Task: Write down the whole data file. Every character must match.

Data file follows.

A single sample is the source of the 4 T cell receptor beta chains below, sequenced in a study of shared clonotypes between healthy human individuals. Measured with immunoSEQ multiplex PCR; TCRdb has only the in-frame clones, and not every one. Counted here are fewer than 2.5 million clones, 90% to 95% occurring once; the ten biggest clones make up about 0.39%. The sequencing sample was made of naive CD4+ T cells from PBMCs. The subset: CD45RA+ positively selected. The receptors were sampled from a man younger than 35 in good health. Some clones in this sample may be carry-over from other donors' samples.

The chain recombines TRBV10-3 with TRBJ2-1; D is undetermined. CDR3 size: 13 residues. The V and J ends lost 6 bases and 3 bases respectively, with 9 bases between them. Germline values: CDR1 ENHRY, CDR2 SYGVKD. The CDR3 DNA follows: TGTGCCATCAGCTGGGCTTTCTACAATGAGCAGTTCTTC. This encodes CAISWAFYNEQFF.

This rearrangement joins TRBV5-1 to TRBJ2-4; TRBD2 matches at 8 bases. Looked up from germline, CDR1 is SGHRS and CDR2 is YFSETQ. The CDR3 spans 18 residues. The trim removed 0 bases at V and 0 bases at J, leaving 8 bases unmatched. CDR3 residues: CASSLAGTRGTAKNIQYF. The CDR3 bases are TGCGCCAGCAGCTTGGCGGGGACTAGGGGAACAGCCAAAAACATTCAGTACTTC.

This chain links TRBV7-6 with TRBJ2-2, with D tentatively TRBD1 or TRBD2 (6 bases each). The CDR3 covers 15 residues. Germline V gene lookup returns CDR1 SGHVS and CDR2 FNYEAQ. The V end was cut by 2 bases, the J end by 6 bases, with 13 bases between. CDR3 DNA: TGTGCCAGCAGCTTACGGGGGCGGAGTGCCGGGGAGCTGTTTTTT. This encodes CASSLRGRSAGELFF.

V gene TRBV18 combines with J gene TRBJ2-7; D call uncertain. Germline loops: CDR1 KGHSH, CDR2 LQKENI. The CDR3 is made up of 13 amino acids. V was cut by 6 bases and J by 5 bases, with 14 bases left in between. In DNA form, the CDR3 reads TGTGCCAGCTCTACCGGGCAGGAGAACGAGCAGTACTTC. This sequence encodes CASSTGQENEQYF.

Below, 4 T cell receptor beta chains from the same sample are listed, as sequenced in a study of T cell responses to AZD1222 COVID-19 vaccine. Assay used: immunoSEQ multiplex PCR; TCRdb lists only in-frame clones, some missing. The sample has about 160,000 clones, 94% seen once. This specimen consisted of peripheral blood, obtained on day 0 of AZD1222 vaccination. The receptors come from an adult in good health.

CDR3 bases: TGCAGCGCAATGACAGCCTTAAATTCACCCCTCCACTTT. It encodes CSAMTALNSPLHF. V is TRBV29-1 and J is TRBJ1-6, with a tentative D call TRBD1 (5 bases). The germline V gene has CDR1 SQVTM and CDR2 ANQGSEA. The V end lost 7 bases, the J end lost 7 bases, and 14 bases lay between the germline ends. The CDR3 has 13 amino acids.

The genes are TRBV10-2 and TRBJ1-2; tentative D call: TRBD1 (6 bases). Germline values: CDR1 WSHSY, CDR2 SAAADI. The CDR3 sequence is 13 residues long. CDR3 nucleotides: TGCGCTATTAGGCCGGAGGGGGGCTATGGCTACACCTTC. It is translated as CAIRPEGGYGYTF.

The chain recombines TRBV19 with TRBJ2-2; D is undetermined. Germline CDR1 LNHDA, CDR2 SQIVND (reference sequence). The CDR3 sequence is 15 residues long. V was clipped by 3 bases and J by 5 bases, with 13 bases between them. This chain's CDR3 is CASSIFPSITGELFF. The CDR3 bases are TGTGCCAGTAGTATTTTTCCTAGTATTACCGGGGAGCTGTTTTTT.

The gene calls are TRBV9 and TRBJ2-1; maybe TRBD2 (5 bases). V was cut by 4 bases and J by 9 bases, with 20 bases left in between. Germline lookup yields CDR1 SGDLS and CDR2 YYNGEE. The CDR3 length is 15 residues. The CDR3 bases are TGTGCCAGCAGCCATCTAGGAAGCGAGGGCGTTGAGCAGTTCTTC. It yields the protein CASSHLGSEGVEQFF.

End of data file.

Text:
A single sample is the source of the 4 T cell receptor beta chains below, sequenced in a study of shared clonotypes between healthy human individuals. Measured with immunoSEQ multiplex PCR; TCRdb has only the in-frame clones, and not every one. Counted here are fewer than 2.5 million clones, 90% to 95% occurring once; the ten biggest clones make up about 0.39%. The sequencing sample was made of naive CD4+ T cells from PBMCs. The subset: CD45RA+ positively selected. The receptors were sampled from a man younger than 35 in good health. Some clones in this sample may be carry-over from other donors' samples.

The chain recombines TRBV10-3 with TRBJ2-1; D is undetermined. CDR3 size: 13 residues. The V and J ends lost 6 bases and 3 bases respectively, with 9 bases between them. Germline values: CDR1 ENHRY, CDR2 SYGVKD. The CDR3 DNA follows: TGTGCCATCAGCTGGGCTTTCTACAATGAGCAGTTCTTC. This encodes CAISWAFYNEQFF.

This rearrangement joins TRBV5-1 to TRBJ2-4; TRBD2 matches at 8 bases. Looked up from germline, CDR1 is SGHRS and CDR2 is YFSETQ. The CDR3 spans 18 residues. The trim removed 0 bases at V and 0 bases at J, leaving 8 bases unmatched. CDR3 residues: CASSLAGTRGTAKNIQYF. The CDR3 bases are TGCGCCAGCAGCTTGGCGGGGACTAGGGGAACAGCCAAAAACATTCAGTACTTC.

This chain links TRBV7-6 with TRBJ2-2, with D tentatively TRBD1 or TRBD2 (6 bases each). The CDR3 covers 15 residues. Germline V gene lookup returns CDR1 SGHVS and CDR2 FNYEAQ. The V end was cut by 2 bases, the J end by 6 bases, with 13 bases between. CDR3 DNA: TGTGCCAGCAGCTTACGGGGGCGGAGTGCCGGGGAGCTGTTTTTT. This encodes CASSLRGRSAGELFF.

V gene TRBV18 combines with J gene TRBJ2-7; D call uncertain. Germline loops: CDR1 KGHSH, CDR2 LQKENI. The CDR3 is made up of 13 amino acids. V was cut by 6 bases and J by 5 bases, with 14 bases left in between. In DNA form, the CDR3 reads TGTGCCAGCTCTACCGGGCAGGAGAACGAGCAGTACTTC. This sequence encodes CASSTGQENEQYF.

Below, 4 T cell receptor beta chains from the same sample are listed, as sequenced in a study of T cell responses to AZD1222 COVID-19 vaccine. Assay used: immunoSEQ multiplex PCR; TCRdb lists only in-frame clones, some missing. The sample has about 160,000 clones, 94% seen once. This specimen consisted of peripheral blood, obtained on day 0 of AZD1222 vaccination. The receptors come from an adult in good health.

CDR3 bases: TGCAGCGCAATGACAGCCTTAAATTCACCCCTCCACTTT. It encodes CSAMTALNSPLHF. V is TRBV29-1 and J is TRBJ1-6, with a tentative D call TRBD1 (5 bases). The germline V gene has CDR1 SQVTM and CDR2 ANQGSEA. The V end lost 7 bases, the J end lost 7 bases, and 14 bases lay between the germline ends. The CDR3 has 13 amino acids.

The genes are TRBV10-2 and TRBJ1-2; tentative D call: TRBD1 (6 bases). Germline values: CDR1 WSHSY, CDR2 SAAADI. The CDR3 sequence is 13 residues long. CDR3 nucleotides: TGCGCTATTAGGCCGGAGGGGGGCTATGGCTACACCTTC. It is translated as CAIRPEGGYGYTF.

The chain recombines TRBV19 with TRBJ2-2; D is undetermined. Germline CDR1 LNHDA, CDR2 SQIVND (reference sequence). The CDR3 sequence is 15 residues long. V was clipped by 3 bases and J by 5 bases, with 13 bases between them. This chain's CDR3 is CASSIFPSITGELFF. The CDR3 bases are TGTGCCAGTAGTATTTTTCCTAGTATTACCGGGGAGCTGTTTTTT.

The gene calls are TRBV9 and TRBJ2-1; maybe TRBD2 (5 bases). V was cut by 4 bases and J by 9 bases, with 20 bases left in between. Germline lookup yields CDR1 SGDLS and CDR2 YYNGEE. The CDR3 length is 15 residues. The CDR3 bases are TGTGCCAGCAGCCATCTAGGAAGCGAGGGCGTTGAGCAGTTCTTC. It yields the protein CASSHLGSEGVEQFF.